The all-Jordanian collaboration shows that when a cross-genre remix is done respectfully and intelligently, it can produce something unique
Remix culture isn’t exactly rife in the region, with many producers sticking close to home when it comes to genre in the few occasions that the age-old practice does present an opportunity. But what happens when electronic producers get their hands on something decidedly un-electronic? It’s the question that we asked when we got wind of electronic duo, Fairplay, remixing Jordanian rapper Emsallam’s October, 2020 release ‘Aref Innak’.
Hailing from Jordan themselves - but based mostly in Spain these days - the duo of Fuad Abu Jaber and Faisal Tadros look at it as a great opportunity to engage in local work from their homeland.
“Working on local music excites us,” the duo said. “We feel we have a lot to add to the scene and want to build on it. There is a lot of room for creativity with Arabic music and we love to push the boundaries and make something new. ‘Aref Innak’ motivated us to do that.”The original track (above) is already an unconventional piece, particularly when compared to much of Emsallam's body of work. Featuring vocalist, Adan Wakeem, the track is a brooding, grinding, blues-inspired gruff of a piece that oozes a very particular type of atmosphere - it’s dusty, it’s hot and it pulls together a number of influences to create a textured palette on which Emsallam sings in a pleasingly strained vocal style.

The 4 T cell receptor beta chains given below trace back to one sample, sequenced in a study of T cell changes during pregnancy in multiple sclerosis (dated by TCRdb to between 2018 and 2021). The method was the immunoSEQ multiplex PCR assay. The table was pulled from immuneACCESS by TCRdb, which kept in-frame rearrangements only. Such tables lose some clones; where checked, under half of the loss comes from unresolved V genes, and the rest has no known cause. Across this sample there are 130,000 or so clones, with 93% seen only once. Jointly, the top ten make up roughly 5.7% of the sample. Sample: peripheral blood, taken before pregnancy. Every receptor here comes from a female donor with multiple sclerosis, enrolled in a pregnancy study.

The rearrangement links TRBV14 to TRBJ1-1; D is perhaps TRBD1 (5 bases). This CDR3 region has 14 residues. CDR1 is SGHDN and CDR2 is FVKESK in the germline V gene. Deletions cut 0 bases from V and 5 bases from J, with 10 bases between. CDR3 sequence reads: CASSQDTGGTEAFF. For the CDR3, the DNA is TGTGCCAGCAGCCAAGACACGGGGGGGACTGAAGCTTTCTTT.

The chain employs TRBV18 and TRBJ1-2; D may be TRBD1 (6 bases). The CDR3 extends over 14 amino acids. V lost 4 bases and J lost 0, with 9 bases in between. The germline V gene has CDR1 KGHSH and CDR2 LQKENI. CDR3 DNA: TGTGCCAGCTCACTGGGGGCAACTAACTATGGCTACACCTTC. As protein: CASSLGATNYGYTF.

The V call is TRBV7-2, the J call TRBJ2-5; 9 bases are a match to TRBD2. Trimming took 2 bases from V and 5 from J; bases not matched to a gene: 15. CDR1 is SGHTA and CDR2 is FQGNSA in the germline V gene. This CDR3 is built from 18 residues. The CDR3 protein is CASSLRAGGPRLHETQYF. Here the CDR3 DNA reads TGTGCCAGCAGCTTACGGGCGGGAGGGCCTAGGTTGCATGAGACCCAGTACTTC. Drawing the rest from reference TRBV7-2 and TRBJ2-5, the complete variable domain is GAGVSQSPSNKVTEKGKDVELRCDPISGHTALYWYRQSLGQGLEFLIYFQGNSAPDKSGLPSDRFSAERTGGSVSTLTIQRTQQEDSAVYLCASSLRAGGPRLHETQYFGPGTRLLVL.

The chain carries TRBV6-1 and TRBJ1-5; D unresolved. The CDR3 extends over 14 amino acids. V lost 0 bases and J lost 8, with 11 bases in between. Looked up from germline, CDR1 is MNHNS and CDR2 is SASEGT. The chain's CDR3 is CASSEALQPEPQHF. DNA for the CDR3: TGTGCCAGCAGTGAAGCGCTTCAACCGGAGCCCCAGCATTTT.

Released on Jordanian-Canadian label, Kiefe Records, the remix irons out the texture into a smooth, chilled soundscape that manages to capture a similar spirit and present it in a clean, crisp peace that takes the song out of a hot, dusty desert and to hot, sandy beach. It's a hypnotic piece that uses the vocals in a restrained manner, ultimately utilising them as one of the musical elements rather than traditional vocals and builds on the sound that Fairplay received so much acclaim for with their EP Petra which was released on German label, Kindisch, in April, 2021.As we understand, Emsallam has given the duo the thumbs up and it again raises the question - why don’t we see more of these cross-genre collaborations more often? What this instance proves is that, when done right, when done respectively and intelligently, it can throw up a few surprises.